2. At the same time, India is nowhere close to the size of China. This means you will not be able to scale such a company to Chinese levels anyways. Let’s be real India is as big as the UK/ Germany in terms of GDP. What’s exciting about India is the stable & high consumer driven growth rate; not the size today but the size tomorrow! High margin consumer businesses in the offline space capture this characteristic in supremely high yet stable EV/EBITDA multiples. I refer to the latter as the “true” Indian opportunity in this segment
  3. Supply Side quality just does not compare for goods coming from Indian vendors in the lifestyle segment. The Chinese advantage was that China built high quality products and thus built a high quality supply-chain for the entire world before Chinese online consumers started tap exactly those supply chain structures. In India we still differentiate between “Export Quality” & “Domestic Quality” – implying that it is ok to have inferior quality for the domestic market – often at roughly similar price levels. At the same time, Indian consumers are evolving rapidly and demand world-class products. Often times, market places are not able to fulfil customer expectations and hence the CLV will suffer twice (Low take rate, low repeats, low basket size – the worst of everything; you need an unreasonable low CAC to make sense of this).

The Indian solution

Ultimately laws of physics still apply in India: Given the lower basket sizes, which is pretty much an external factor if you want to tap the belly of the market. How do we extract more value out of each transaction, i.e. out of each customer to build profitable large consumer businesses then? Such businesses that reap the true Indian advantage in the consumer segment are companies that enjoy supremely high value multiples due to profitable, fast growing consumer propositions for domestic India – sadly there are so few of them.

So how to reap this true India advantage? Simple answer: You need a highly capital efficient business that can scale well. But how do you create this?

By solving the golden hand problem in a systemised way and going deep into the supply chain, which means generating a superior margin but making sure to solve the inventory piece, too; simply higher margins will not suffice. You need a high GPROI – Gross Profit Return on Inventory. The new breed of tech-enabled consumer companies, will be online vertically integrated brands – not eCommerce companies that can crack GPROI and Customer Economics in a way that creates new models specific to India.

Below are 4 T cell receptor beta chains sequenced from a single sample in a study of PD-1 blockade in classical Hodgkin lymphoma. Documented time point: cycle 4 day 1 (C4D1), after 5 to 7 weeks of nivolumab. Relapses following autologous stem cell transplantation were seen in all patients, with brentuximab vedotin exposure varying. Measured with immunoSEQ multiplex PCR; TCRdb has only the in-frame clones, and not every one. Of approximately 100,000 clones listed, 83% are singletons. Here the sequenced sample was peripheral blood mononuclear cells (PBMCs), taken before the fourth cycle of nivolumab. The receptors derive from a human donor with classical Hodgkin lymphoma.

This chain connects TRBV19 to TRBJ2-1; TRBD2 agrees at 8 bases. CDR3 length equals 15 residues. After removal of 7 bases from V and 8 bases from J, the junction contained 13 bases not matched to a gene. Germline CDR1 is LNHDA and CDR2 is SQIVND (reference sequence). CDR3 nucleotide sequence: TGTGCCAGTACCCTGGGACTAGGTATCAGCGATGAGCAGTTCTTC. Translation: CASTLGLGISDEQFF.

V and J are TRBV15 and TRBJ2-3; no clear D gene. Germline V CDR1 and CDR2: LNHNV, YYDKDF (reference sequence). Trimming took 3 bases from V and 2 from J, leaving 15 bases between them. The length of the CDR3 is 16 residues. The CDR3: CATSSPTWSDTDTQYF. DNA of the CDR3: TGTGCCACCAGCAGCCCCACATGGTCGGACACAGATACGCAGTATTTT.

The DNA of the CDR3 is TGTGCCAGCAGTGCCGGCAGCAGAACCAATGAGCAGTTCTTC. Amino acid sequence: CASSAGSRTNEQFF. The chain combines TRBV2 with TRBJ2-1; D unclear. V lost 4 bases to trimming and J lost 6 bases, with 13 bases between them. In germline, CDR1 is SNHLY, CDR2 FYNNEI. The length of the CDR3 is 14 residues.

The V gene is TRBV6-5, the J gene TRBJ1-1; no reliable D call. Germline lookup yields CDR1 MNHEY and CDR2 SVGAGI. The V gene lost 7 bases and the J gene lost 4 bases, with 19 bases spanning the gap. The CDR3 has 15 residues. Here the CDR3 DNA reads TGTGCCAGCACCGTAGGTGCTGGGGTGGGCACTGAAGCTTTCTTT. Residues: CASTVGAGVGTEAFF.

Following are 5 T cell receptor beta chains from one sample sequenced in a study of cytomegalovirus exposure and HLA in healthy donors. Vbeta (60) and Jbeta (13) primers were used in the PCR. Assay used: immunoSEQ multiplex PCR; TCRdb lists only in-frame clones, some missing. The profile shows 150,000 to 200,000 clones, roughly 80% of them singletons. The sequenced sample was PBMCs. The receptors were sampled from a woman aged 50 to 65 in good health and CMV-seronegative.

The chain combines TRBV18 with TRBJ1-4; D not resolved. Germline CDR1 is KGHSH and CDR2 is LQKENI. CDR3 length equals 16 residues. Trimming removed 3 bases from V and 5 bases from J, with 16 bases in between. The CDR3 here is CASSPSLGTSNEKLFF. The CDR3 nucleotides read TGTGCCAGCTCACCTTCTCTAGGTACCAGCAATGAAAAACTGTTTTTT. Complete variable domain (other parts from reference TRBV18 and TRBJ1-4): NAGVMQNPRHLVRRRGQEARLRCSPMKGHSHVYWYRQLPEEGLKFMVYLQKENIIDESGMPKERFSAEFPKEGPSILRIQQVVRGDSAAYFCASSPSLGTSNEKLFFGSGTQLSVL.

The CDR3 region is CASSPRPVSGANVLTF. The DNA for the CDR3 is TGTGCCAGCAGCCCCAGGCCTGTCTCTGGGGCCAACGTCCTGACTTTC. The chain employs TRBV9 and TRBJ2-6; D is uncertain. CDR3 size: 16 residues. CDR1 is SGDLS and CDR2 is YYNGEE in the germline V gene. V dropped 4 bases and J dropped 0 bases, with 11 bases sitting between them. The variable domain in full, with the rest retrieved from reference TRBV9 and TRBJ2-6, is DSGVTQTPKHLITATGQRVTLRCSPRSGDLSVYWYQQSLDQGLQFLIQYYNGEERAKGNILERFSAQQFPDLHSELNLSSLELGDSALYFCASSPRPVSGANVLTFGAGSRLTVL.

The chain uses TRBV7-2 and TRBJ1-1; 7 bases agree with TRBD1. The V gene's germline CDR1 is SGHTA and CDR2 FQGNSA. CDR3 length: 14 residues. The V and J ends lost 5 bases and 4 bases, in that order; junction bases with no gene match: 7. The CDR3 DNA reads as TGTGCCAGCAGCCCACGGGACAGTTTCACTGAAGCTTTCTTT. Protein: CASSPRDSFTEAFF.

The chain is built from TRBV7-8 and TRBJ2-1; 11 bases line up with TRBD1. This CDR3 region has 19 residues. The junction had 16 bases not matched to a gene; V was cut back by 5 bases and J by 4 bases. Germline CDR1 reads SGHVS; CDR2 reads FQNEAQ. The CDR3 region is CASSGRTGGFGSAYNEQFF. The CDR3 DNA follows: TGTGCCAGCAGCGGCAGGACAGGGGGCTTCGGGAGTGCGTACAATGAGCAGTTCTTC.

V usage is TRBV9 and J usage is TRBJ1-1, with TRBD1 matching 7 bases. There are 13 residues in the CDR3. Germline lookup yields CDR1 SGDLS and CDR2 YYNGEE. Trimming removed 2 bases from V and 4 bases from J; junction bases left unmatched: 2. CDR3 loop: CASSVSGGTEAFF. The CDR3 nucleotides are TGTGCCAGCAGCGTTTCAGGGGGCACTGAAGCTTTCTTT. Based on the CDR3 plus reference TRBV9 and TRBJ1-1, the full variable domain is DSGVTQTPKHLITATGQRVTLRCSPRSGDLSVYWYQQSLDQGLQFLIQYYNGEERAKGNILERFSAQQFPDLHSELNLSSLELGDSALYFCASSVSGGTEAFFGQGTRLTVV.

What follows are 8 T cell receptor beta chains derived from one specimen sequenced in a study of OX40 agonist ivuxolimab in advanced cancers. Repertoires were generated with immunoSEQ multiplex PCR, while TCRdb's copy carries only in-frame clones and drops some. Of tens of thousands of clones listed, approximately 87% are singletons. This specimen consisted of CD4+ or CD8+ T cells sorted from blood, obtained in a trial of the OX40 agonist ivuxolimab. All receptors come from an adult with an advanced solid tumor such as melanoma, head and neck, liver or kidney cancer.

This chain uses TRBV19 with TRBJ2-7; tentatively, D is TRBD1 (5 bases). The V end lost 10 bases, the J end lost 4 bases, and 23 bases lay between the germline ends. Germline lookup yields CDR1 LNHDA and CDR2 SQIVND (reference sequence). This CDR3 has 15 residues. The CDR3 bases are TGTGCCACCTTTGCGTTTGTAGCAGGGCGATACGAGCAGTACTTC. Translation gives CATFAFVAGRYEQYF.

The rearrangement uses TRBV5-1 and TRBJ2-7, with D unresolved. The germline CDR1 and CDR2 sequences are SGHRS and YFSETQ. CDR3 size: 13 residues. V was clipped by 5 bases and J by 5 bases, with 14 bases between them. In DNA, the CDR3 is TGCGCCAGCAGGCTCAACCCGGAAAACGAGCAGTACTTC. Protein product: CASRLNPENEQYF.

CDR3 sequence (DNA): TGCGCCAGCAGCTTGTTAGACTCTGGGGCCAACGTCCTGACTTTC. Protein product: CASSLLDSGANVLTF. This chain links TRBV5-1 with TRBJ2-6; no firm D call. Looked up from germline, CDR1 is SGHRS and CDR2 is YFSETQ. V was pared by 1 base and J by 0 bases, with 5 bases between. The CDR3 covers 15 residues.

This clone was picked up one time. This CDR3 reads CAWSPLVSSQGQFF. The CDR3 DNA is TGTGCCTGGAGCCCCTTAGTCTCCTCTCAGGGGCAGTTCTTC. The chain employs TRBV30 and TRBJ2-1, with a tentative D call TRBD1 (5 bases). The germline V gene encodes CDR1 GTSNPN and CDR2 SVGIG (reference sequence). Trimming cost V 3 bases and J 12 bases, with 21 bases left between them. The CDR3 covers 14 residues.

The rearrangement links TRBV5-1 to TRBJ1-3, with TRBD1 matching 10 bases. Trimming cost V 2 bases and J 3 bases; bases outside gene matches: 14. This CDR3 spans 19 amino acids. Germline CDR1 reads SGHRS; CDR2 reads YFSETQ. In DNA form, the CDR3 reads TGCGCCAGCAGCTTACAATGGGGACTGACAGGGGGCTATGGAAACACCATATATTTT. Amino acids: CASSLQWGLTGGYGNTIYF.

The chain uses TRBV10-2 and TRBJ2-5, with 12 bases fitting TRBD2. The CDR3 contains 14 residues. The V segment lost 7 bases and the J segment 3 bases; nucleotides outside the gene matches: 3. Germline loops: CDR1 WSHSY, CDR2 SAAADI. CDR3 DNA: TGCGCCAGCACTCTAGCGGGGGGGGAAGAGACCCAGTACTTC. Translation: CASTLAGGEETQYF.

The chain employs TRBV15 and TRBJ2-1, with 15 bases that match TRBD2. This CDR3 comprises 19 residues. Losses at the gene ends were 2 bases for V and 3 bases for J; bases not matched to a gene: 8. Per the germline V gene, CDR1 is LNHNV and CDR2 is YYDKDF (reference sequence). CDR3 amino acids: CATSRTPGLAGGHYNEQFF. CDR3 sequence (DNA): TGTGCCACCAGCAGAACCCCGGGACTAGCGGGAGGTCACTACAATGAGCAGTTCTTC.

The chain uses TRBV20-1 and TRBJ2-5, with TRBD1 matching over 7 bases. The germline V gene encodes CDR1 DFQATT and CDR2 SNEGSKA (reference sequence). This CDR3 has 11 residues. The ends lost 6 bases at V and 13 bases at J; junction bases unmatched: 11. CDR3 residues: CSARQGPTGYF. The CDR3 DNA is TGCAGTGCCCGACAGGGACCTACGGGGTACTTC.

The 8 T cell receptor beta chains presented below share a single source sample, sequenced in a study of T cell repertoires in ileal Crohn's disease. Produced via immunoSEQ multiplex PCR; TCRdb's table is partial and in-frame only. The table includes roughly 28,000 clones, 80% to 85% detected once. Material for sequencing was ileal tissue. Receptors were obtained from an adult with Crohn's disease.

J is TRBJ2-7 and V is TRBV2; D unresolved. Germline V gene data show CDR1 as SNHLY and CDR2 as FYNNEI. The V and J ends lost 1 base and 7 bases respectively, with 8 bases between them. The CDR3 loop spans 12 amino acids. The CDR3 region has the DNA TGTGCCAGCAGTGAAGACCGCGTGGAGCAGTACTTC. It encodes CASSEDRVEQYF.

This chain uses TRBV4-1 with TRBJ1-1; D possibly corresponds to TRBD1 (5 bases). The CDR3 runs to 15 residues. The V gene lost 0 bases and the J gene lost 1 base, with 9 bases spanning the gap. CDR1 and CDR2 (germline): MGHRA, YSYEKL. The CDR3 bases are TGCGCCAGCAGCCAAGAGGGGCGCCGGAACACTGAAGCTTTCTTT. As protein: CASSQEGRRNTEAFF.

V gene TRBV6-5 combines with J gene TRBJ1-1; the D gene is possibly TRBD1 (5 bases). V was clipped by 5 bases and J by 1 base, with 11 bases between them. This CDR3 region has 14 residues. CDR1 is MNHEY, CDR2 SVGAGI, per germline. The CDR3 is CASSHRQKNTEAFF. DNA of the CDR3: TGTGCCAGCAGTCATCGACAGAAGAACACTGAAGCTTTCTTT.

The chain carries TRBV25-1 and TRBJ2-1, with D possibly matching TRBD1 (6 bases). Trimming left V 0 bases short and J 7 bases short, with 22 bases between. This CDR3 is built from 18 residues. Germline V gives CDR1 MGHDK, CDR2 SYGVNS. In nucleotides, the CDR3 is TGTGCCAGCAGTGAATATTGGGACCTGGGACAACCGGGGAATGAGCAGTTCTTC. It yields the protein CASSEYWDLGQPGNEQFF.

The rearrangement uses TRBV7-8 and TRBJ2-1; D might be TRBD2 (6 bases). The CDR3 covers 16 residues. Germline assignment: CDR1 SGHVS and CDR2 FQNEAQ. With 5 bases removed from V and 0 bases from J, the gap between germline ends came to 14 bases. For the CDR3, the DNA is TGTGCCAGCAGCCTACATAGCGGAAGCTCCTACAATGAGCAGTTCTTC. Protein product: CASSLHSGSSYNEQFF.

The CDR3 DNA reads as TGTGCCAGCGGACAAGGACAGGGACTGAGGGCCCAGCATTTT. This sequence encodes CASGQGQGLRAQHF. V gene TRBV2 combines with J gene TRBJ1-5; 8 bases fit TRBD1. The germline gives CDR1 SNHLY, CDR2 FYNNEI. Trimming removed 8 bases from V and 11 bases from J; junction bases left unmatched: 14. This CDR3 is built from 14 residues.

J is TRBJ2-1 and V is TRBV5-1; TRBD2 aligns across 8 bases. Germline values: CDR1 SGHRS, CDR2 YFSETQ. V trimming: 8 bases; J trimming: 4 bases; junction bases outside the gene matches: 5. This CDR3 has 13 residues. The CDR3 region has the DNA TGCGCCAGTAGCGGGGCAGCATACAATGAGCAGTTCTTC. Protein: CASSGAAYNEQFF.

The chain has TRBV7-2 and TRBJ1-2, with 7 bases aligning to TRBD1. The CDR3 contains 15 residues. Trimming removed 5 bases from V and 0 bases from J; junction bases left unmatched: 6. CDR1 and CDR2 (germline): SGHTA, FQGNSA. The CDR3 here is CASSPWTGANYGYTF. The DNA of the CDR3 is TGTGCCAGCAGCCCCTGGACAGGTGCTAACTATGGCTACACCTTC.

The focus must shift away from being the biggest to delivering the best, differentiated product as efficiently as possible – such companies in India are priced really highly by global & domestic capital

  1. Full stack margins & efficient inventory handling (High GPROI)
  2. Supply Side differentiation, defensibility
  3. Brand creation & style picking that allows to charge a premium and allows for your products to sell like hot cakes at the same time (solving the golden hand problem in a systemised way to create/ curate products customers want to pay a full margin for)

Once a model with really high GPROIs has been crafted, start looking at the customer/ demand side economics applying the standard CLV/CAC logic to scale it rapidly, yet profitably.

The solution to India will be the opposite to what was the solution in China – the Indian Antithesis. Because supply structures are not built, India needs to control the entire supply chain in a lean, novice and efficient way; this will create innovative vertically integrated businesses that will create high-quality domestic supply to cater to domestic demand that wants world-class products. At the same time, this opportunity allows for domestic consumer brands with world-class products to emerge.

(Disclaimer: The views and opinions expressed in this article are those of the author and do not necessarily reflect the views of YourStory.)